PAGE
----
THE Cecil Higgins Art Gallery & Bedford Museum have secured this unique piece of furniture at a price of £850,000.
The Zodiac Settle was designed by William Burges (1827-81) in
around 1869 for his own use and was subsequently owned by John
Betjeman and Evelyn Waugh. Having passed through the Waugh family
by descent, it was they who agreed to sell it to an overseas buyer
in a deal negotiated by London dealers Blairman and Sons.
The settle was subject to a temporary export bar imposed by the
Reviewing Committee on the Export of Works of Art and Objects of
Cultural Interest (RCEWA), but has now been acquired by the museum
thanks to a £480,000 grant from the National Heritage Memorial Fund
(NHMF), a £190,000 grant from the Trustees of the Cecil Higgins Art
Gallery, and a £180,000 grant from the Art Fund.
It will now form the centrepiece of the Cecil Higgins Art
Gallery & Bedford Museum's new William Burges Gallery, due to
open to the public late in 2012.
The Zodiac Settle, unlike other pieces of Burges' painted
furniture, was an experiment in form and the design was never
repeated in any of his later furniture commissions.
Burges kept it firstly in his rooms on Buckingham Street off the
Strand in London and later at Tower House, the Gothic residence he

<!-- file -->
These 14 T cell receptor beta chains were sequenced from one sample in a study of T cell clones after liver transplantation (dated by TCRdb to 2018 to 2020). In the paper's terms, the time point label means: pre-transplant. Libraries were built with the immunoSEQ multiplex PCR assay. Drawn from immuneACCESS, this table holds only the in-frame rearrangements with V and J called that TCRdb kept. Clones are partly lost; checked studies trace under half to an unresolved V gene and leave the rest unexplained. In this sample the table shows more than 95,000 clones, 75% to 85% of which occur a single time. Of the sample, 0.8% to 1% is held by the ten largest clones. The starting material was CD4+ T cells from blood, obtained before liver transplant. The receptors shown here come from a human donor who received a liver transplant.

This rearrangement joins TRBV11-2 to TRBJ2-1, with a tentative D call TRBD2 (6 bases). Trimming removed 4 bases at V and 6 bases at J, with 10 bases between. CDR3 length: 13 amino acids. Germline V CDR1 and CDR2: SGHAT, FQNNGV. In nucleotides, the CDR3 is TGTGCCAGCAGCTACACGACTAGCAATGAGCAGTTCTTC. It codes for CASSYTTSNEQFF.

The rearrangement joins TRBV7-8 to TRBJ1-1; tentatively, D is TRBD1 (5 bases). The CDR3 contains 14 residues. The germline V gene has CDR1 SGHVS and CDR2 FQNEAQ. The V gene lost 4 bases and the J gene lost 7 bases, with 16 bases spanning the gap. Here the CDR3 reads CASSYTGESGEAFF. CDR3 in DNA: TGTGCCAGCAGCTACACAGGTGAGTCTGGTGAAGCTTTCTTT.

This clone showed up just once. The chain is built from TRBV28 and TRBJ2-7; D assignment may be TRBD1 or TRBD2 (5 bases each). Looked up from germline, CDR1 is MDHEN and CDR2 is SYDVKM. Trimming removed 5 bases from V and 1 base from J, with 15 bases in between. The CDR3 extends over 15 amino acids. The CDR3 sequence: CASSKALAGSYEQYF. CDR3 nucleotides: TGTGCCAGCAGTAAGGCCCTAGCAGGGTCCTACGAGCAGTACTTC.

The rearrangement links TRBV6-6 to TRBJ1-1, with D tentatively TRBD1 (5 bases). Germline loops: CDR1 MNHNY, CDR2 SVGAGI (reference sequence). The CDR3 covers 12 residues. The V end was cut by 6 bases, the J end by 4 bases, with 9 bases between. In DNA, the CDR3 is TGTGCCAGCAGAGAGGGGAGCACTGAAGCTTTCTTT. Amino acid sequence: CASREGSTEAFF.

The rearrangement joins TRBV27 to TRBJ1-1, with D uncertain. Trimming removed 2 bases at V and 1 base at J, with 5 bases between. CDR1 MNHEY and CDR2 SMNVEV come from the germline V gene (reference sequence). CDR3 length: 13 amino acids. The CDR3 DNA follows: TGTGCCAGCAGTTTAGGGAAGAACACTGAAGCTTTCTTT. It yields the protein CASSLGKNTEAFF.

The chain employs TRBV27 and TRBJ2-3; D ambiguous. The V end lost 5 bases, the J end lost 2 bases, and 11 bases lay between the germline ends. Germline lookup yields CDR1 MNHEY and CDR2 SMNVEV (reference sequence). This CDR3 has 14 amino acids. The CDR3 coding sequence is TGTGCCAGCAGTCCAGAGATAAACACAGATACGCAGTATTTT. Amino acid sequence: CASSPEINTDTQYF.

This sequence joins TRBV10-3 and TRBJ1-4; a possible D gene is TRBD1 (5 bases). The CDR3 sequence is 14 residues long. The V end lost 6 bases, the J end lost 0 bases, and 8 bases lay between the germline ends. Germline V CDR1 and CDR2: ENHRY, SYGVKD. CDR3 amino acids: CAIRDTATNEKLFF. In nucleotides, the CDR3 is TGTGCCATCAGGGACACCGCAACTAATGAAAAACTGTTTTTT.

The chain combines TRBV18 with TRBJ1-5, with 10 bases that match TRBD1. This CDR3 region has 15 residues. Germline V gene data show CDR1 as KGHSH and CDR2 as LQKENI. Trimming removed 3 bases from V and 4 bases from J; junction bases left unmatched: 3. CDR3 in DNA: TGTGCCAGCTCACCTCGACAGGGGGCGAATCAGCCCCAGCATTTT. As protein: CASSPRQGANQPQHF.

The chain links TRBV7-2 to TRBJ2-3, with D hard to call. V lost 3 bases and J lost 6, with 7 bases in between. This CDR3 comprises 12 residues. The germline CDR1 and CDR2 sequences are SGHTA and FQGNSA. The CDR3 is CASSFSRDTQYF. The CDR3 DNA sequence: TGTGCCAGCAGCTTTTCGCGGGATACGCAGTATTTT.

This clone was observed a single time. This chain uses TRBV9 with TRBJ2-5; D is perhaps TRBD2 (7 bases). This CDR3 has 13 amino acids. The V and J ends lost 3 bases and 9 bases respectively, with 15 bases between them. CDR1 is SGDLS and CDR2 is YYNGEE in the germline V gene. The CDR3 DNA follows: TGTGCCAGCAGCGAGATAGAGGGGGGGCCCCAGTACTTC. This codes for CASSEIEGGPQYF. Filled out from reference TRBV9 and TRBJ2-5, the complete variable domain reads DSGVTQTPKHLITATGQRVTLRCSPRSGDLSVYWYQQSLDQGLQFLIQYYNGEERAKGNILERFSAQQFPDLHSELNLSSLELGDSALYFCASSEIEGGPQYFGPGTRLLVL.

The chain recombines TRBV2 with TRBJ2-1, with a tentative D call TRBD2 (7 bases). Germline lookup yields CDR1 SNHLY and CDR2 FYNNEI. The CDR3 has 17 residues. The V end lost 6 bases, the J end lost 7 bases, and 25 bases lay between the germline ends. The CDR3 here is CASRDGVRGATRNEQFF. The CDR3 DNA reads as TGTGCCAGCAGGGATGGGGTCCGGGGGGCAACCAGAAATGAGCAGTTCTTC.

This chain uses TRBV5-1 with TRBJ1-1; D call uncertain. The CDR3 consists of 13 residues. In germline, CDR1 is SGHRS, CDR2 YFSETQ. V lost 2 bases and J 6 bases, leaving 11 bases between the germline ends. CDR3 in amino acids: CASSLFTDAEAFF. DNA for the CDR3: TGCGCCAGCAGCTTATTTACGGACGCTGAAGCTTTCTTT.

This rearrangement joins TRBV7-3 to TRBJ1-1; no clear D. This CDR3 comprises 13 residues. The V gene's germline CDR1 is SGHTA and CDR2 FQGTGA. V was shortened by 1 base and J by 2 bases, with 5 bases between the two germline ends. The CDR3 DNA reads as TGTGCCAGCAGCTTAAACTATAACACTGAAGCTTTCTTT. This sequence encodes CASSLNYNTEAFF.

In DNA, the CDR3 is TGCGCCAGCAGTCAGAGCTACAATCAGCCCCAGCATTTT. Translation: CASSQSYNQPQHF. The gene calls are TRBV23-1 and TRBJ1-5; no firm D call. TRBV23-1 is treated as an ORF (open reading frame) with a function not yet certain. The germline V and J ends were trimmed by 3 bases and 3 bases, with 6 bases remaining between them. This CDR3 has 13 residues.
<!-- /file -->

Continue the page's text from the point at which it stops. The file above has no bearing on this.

built for himself in Holland Park.
As the image here shows, it combines the form of an Italian
Renaissance day-bed with an ornate castellated canopy and is made
from painted, stencilled and gilded wood, decorated with rock
crystal and slips of vellum.
The central panel, painted by Burges' collaborator Henry Stacey
Marks, features the sun on a throne surrounded by the dancing signs
of the zodiac. The settle's other panels show the planets as
musicians and female figures.
The settle is also significant to the revival of interest in
Victorian art and design in the 20th century.
John Betjeman, later Poet Laureate and already the leading
champion in the revival of Victorian Gothic architecture, was left
the remaining lease on Tower House, including some of the
furniture, by E.R.B. Graham in 1961.
Betjeman gave three pieces of furniture to Evelyn Waugh: the
Zodiac Settle, the Philosophy Cabinet (private collection) and the
Narcissus Washstand (Cecil Higgins Art Gallery).
Waugh writes in a letter to his daughter Margaret FitzHerbert,
in July 1965, of the settle "looking very well between the windows
of the morning-room".